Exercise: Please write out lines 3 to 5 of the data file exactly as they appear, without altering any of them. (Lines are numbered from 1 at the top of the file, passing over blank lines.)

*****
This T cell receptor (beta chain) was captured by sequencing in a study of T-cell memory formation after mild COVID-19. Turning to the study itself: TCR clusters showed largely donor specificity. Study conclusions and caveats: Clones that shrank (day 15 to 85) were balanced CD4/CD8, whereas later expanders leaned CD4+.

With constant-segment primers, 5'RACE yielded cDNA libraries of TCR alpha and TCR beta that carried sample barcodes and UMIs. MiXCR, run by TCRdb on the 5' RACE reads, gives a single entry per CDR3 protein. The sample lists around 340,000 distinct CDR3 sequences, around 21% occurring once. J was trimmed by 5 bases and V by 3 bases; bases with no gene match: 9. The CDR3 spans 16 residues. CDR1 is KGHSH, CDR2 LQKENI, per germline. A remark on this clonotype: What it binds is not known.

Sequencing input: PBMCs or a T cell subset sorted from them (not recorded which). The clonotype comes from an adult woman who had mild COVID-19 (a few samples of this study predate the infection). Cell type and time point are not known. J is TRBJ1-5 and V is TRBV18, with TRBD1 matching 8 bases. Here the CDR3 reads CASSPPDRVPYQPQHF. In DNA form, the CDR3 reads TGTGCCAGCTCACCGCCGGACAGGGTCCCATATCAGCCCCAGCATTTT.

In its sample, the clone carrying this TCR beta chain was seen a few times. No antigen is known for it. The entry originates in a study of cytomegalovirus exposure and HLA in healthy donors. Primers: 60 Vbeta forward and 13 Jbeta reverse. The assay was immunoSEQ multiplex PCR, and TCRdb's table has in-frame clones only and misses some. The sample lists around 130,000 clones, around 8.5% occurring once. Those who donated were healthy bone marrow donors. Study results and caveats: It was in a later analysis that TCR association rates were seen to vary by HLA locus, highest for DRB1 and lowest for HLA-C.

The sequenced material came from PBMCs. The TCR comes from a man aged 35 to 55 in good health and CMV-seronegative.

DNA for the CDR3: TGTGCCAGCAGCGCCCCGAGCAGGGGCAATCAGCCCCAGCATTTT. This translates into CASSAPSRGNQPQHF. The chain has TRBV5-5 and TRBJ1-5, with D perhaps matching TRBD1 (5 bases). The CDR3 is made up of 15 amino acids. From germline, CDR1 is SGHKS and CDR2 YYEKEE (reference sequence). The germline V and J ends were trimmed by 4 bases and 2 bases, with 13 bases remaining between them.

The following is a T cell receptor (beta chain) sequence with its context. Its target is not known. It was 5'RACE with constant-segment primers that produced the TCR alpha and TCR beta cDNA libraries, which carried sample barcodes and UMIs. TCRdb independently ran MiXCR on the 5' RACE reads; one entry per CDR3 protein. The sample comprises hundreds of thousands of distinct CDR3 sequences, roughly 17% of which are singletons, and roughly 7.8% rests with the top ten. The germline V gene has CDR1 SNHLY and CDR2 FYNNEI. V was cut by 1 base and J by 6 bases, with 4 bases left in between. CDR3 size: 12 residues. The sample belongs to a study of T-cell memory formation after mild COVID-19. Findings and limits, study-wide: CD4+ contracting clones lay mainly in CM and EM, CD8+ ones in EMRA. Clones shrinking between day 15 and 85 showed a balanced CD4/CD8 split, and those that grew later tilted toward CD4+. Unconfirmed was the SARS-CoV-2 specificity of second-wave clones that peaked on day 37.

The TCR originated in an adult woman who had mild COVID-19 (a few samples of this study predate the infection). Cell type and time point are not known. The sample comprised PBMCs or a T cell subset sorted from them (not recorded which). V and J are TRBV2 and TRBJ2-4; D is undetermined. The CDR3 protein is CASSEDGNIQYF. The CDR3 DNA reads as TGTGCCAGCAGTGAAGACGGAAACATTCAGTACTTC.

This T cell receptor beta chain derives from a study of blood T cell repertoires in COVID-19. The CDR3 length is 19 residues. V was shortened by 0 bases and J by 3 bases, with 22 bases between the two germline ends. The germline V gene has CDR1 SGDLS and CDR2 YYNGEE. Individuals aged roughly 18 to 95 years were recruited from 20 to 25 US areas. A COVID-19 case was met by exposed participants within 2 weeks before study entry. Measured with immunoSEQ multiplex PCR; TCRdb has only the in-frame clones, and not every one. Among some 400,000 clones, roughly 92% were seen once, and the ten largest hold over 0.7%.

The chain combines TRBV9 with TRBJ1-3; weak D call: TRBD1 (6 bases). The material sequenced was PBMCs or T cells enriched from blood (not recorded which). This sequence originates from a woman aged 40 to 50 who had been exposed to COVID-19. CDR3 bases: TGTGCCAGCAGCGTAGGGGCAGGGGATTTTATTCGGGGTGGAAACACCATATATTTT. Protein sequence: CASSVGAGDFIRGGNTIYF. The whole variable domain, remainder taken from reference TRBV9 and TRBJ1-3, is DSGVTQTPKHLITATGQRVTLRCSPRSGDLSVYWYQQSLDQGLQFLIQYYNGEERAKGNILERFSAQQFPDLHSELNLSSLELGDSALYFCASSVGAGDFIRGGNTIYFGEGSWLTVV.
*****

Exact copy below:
Sequencing input: PBMCs or a T cell subset sorted from them (not recorded which). The clonotype comes from an adult woman who had mild COVID-19 (a few samples of this study predate the infection). Cell type and time point are not known. J is TRBJ1-5 and V is TRBV18, with TRBD1 matching 8 bases. Here the CDR3 reads CASSPPDRVPYQPQHF. In DNA form, the CDR3 reads TGTGCCAGCTCACCGCCGGACAGGGTCCCATATCAGCCCCAGCATTTT.

In its sample, the clone carrying this TCR beta chain was seen a few times. No antigen is known for it. The entry originates in a study of cytomegalovirus exposure and HLA in healthy donors. Primers: 60 Vbeta forward and 13 Jbeta reverse. The assay was immunoSEQ multiplex PCR, and TCRdb's table has in-frame clones only and misses some. The sample lists around 130,000 clones, around 8.5% occurring once. Those who donated were healthy bone marrow donors. Study results and caveats: It was in a later analysis that TCR association rates were seen to vary by HLA locus, highest for DRB1 and lowest for HLA-C.

The sequenced material came from PBMCs. The TCR comes from a man aged 35 to 55 in good health and CMV-seronegative.